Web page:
Sunday, 14 July 2013

Through thick and Finn

Let’s be honest, this test match Steven Finn bowled an absolute load of dross. The two-in-two with the new ball on Day One aside, he was a bystander as Anderson tore through the Aussies, and when called up to bowl, helped push the game Australia’s way with two horrendously bad momentum swinging horror spells as firstly Agar in the first dig, then Haddin in the second cashed in. After dropping a tricky but makeable catch, the lanky paceman looked bereft of confidence and for all the world like he’s getting the heave-ho for Lord’s next week. The only saving grace was at least that someone else called Finn had an even worse day than he did (too soon?)

But I feel sorry for Finn. Things weren’t made easy for him. First up, the pitch did him no favours. Comfortably England’s quickest speedster (sometimes touching 90mph – at least if you believe the speedgun), Finn turned up at Trent Bridge hoping for a quick, bouncy deck and was faced with a slow, low graveyard. England have obviously decided that preparing pitches for spin and seam will give them the best chance of winning this series, which while it brings Anderson and Swann to the fore, pushes Finn right to the periphery. This obviously played into captain Cook’s mind when waiting until the 29th over of the second innings to give Finn the ball – by which time the rock hard new ball that Finn would clearly favour had been reduced to putty, hardly giving Finn the best chance to show off his skills. Add to that the noticeable lack of confidence in Finn from Cook (that spell only lasted three uneventful overs), and with his tail down on a slow pitch with a soft ball, it’s no wonder that Finn disappointed.

One area that Finn can’t excuse however is his use of the short ball. While Ashton Agar played what could well be the innings of his life, Finn helped get him on his merry way by feeding him a variety of long hops and other freebies, giving Agar time and room to swing hard and dispatch the ball with ease. As previously said, the pitch was far too slow for Finn’s “natural” game of banging it in short (note – Finn is far better when he bowls back of a length rather than trying to bounce every ball) which meant that he had very little chance of taking the wicket that would have spoiled everyone’s fun, and was only giving Australia vital runs at a crucial time in the game. While it must be tempting as a six foot plenty giant to try and hit the pitch as hard as he can, it clearly was not the way forward, and Finn needs to be a lot quicker to move to a plan B – or indeed go to a plan B at all.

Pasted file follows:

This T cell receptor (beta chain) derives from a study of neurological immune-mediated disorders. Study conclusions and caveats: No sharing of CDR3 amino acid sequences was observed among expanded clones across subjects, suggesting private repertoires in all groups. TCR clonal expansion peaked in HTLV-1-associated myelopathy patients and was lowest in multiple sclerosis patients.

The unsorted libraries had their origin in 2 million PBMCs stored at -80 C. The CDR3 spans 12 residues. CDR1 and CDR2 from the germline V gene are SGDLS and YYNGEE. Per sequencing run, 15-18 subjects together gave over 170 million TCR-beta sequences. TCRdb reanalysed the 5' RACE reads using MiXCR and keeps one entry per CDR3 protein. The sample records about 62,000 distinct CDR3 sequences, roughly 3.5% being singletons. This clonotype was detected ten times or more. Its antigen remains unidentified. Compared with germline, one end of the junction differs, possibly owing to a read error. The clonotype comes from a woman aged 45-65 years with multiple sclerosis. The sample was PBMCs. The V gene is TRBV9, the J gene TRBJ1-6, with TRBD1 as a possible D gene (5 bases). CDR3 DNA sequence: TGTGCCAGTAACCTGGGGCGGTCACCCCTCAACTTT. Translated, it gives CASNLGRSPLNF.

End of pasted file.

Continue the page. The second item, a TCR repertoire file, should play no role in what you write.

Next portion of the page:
Despite having a poor test match, Steven Finn is undoubtedly a fine bowler, and has the ability to get some of the world’s best batsmen out. He’s quick, he’s tall and he bowls from very tight to the stumps meaning that any test batsmen should be on their guard when facing him. What is a real shame though is that England aren’t really backing him at the moment. They fiddled around with his run-up to make him bowl right over the stumps, and when he started kicking them over, they fiddled around with it again, which has only served to take a touch of pace away from him. They ask him to continually bowl short in the “enforcer” role that isn’t really his natural game, and they provide him with pitches that clearly don’t suit. The captain doesn’t even give him a bowl until his main asset of the  new ball has been softened, giving him next to no chance to succeed - and even if he does start taking wickets, he’s moaned at for not ‘bowling dry’. Finally, it’s clear that England would prefer the runs of a batting-bowler such as Bresnan over Finn’s scratchy defence, even though Finn’s worked so hard at his batting that he even has a test fifty to his name. Finn almost certainly won’t play in the next test given the question marks over his selection coming into Trent Bridge have only got larger, and given likely conditions for the rest of this series, it may be until the Ashes roadshow jumps on a plane in November to Brisbane when he’s considered again. Despite not having a good game here, Steven Finn remains a very good bowler who could easily break all kinds of bowling records for England in test cricket. The only hope is that the odds are a little more in his favour next time.


  1. Will, I hardly think that Alistair Cook asked him to bowl long-hops and assorted hittable balls. Steve Finn has been a little off-colour all winter and was probably a little lucky to get the final spot for Trent Bridge. He is a fine bowler and still very young, but horribly inconsistent at times. As the quickest bowler in the side it is natural that he receives the enforecer role but, like Stuart Broad before him, he needs to understand that the enforcer role means one short ball every couple of overs, rather that five per over.

  2. Ashton Agar has already played a couple of crucial innings like that for his state. And he's hardly played for them so I doubt that at 19, he's done his dash.

    I have no idea what Finn is up to. He's a fine young bowler but looked horrible most of the match. Wasn't he bowling ok for Middlesex earlier in the season?